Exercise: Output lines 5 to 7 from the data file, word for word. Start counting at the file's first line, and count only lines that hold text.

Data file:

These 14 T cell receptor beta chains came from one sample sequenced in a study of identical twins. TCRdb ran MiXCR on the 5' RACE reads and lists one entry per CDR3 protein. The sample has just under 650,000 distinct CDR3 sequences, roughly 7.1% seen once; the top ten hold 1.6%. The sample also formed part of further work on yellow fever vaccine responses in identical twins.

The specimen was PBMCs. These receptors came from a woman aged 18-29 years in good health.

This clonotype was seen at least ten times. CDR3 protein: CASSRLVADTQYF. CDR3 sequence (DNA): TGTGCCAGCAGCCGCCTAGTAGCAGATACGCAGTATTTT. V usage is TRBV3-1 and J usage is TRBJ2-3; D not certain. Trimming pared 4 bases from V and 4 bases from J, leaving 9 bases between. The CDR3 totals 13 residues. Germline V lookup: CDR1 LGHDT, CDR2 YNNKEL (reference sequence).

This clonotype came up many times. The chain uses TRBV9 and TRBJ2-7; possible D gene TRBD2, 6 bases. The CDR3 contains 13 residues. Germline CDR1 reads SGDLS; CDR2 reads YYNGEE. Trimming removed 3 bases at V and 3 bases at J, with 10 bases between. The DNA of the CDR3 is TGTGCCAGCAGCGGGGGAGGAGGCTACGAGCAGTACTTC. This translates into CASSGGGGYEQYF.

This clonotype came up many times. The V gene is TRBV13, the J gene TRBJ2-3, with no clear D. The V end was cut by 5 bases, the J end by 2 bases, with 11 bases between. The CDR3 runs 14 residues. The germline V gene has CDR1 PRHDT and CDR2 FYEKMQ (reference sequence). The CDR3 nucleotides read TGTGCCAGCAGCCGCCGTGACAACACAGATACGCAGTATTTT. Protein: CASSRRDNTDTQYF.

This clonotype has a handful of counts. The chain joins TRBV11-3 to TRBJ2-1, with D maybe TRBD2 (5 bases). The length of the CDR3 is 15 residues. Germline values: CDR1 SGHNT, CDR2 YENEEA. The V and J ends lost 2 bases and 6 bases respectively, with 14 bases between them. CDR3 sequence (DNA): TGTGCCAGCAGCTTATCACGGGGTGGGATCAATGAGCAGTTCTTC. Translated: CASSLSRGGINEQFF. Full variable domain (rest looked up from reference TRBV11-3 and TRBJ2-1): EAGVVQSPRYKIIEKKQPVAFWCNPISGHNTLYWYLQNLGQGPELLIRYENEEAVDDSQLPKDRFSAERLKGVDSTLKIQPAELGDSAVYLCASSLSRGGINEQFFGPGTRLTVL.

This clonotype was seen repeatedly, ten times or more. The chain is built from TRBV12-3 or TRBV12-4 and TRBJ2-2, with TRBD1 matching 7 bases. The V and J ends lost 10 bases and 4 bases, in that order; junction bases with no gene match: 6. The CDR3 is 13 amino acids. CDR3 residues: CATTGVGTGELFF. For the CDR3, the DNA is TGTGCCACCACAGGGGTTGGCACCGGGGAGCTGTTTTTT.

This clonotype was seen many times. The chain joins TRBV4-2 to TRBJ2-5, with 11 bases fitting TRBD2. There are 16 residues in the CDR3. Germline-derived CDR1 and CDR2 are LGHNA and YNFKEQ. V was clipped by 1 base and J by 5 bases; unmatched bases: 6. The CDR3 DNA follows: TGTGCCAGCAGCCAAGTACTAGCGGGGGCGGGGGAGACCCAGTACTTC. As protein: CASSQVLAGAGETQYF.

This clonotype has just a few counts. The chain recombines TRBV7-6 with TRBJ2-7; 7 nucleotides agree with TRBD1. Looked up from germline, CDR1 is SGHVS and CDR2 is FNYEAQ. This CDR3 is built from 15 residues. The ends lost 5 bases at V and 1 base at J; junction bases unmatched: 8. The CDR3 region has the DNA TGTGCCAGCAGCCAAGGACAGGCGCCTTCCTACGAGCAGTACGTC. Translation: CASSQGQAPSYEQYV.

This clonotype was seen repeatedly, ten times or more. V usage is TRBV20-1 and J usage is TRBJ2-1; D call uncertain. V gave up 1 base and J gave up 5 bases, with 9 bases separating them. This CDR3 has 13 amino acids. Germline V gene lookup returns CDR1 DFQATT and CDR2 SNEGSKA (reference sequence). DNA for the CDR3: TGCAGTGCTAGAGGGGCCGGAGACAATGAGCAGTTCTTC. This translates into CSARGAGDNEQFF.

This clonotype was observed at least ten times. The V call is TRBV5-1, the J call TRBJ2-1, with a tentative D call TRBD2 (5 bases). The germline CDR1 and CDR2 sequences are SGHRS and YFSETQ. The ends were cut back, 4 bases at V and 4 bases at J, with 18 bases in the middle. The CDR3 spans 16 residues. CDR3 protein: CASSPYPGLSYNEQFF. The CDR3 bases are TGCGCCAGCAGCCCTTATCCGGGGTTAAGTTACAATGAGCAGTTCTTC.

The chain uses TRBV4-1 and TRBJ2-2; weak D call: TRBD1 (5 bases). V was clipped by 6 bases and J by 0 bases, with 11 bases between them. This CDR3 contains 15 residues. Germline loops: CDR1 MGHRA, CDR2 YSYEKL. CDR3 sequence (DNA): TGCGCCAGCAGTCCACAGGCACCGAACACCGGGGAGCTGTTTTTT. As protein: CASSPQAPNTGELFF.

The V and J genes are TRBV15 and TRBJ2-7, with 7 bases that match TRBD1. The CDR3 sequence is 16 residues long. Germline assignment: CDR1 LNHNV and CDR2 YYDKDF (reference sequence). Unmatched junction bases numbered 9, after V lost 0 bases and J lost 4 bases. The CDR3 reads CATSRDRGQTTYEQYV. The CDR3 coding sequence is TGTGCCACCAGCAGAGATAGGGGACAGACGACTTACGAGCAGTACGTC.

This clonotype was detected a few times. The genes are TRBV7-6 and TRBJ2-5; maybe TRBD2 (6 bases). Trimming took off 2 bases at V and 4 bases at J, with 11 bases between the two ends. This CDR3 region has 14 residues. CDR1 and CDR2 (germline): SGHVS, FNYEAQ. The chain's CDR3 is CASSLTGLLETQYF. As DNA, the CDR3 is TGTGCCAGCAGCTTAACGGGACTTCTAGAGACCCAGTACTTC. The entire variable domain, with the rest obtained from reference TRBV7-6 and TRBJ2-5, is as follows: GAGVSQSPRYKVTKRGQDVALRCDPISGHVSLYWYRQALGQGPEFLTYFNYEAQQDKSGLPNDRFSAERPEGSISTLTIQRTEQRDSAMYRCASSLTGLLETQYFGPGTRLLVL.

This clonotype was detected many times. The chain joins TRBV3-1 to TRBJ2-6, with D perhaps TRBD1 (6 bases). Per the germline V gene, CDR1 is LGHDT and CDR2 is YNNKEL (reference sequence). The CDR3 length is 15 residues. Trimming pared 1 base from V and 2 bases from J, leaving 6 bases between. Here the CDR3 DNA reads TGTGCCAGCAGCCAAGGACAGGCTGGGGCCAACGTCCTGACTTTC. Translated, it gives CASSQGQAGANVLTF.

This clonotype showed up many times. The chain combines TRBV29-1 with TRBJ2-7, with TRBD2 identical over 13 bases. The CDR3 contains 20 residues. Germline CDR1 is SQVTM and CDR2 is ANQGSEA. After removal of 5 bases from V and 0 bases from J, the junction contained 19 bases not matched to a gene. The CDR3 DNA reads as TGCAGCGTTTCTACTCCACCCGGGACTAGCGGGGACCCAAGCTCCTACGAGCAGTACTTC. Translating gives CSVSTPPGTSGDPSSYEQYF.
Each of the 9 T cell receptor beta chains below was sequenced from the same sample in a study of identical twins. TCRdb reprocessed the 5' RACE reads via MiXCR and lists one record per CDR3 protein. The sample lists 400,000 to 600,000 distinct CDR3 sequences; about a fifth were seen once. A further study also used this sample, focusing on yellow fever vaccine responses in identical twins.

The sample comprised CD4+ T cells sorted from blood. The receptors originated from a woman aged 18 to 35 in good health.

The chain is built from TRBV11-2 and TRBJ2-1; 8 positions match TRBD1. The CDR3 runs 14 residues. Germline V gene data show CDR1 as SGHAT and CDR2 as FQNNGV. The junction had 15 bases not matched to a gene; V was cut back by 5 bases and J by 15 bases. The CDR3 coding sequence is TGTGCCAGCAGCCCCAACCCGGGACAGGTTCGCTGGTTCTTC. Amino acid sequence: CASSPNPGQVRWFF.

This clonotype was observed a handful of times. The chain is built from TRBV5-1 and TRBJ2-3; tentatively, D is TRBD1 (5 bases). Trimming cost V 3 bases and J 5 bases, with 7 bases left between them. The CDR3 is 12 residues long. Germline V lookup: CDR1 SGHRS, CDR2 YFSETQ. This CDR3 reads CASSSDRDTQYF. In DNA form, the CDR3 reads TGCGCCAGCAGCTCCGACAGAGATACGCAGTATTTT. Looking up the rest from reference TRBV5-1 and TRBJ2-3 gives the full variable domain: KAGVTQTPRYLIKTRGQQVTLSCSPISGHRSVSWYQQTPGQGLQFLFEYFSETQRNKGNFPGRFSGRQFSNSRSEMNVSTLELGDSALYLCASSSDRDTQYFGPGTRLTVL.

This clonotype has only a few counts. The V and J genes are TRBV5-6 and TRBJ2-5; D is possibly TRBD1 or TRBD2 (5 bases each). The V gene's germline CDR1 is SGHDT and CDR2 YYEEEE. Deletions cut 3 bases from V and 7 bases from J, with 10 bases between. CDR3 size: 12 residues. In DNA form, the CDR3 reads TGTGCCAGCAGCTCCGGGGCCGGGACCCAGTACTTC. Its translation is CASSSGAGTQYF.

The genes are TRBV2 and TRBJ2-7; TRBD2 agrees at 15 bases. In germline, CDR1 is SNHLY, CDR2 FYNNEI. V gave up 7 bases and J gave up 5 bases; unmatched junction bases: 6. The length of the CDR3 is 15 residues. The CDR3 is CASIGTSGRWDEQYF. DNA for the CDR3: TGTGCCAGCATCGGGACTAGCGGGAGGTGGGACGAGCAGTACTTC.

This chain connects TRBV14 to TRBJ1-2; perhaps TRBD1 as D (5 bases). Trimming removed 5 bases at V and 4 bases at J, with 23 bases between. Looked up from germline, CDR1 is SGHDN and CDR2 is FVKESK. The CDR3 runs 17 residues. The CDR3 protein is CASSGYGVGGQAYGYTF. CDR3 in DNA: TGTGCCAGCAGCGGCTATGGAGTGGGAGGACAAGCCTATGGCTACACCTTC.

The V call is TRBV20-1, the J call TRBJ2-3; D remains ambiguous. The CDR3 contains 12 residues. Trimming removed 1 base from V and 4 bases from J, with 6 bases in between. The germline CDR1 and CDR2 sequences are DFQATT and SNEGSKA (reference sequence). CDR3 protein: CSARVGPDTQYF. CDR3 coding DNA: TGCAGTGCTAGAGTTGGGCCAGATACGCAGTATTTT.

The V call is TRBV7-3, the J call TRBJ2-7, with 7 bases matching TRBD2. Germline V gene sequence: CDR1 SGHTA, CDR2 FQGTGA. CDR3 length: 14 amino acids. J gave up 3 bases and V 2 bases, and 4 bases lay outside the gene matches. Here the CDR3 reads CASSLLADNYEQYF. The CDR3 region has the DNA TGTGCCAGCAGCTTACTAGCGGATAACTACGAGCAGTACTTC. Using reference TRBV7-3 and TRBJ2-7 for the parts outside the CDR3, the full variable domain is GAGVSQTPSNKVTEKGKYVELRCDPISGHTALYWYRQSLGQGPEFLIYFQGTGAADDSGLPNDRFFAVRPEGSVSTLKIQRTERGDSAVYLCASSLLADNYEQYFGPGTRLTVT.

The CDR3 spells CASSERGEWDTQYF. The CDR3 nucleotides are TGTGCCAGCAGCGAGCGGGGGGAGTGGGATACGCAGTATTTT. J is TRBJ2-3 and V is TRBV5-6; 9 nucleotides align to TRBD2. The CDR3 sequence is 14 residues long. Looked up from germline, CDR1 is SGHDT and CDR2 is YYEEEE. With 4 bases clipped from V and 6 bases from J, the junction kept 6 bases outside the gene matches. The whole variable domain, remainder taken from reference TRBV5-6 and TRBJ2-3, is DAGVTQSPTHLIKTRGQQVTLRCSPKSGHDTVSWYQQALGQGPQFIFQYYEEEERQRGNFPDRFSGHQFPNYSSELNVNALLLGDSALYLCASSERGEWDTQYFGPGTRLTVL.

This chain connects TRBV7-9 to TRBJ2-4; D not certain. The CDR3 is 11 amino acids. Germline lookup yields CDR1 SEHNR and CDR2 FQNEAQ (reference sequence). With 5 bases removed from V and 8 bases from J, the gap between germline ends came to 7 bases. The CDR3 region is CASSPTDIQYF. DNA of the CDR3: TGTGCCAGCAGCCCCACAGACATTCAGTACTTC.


This clonotype came up many times. The V gene is TRBV13, the J gene TRBJ2-3, with no clear D. The V end was cut by 5 bases, the J end by 2 bases, with 11 bases between. The CDR3 runs 14 residues. The germline V gene has CDR1 PRHDT and CDR2 FYEKMQ (reference sequence). The CDR3 nucleotides read TGTGCCAGCAGCCGCCGTGACAACACAGATACGCAGTATTTT. Protein: CASSRRDNTDTQYF.

This clonotype has a handful of counts. The chain joins TRBV11-3 to TRBJ2-1, with D maybe TRBD2 (5 bases). The length of the CDR3 is 15 residues. Germline values: CDR1 SGHNT, CDR2 YENEEA. The V and J ends lost 2 bases and 6 bases respectively, with 14 bases between them. CDR3 sequence (DNA): TGTGCCAGCAGCTTATCACGGGGTGGGATCAATGAGCAGTTCTTC. Translated: CASSLSRGGINEQFF. Full variable domain (rest looked up from reference TRBV11-3 and TRBJ2-1): EAGVVQSPRYKIIEKKQPVAFWCNPISGHNTLYWYLQNLGQGPELLIRYENEEAVDDSQLPKDRFSAERLKGVDSTLKIQPAELGDSAVYLCASSLSRGGINEQFFGPGTRLTVL.

This clonotype was seen repeatedly, ten times or more. The chain is built from TRBV12-3 or TRBV12-4 and TRBJ2-2, with TRBD1 matching 7 bases. The V and J ends lost 10 bases and 4 bases, in that order; junction bases with no gene match: 6. The CDR3 is 13 amino acids. CDR3 residues: CATTGVGTGELFF. For the CDR3, the DNA is TGTGCCACCACAGGGGTTGGCACCGGGGAGCTGTTTTTT.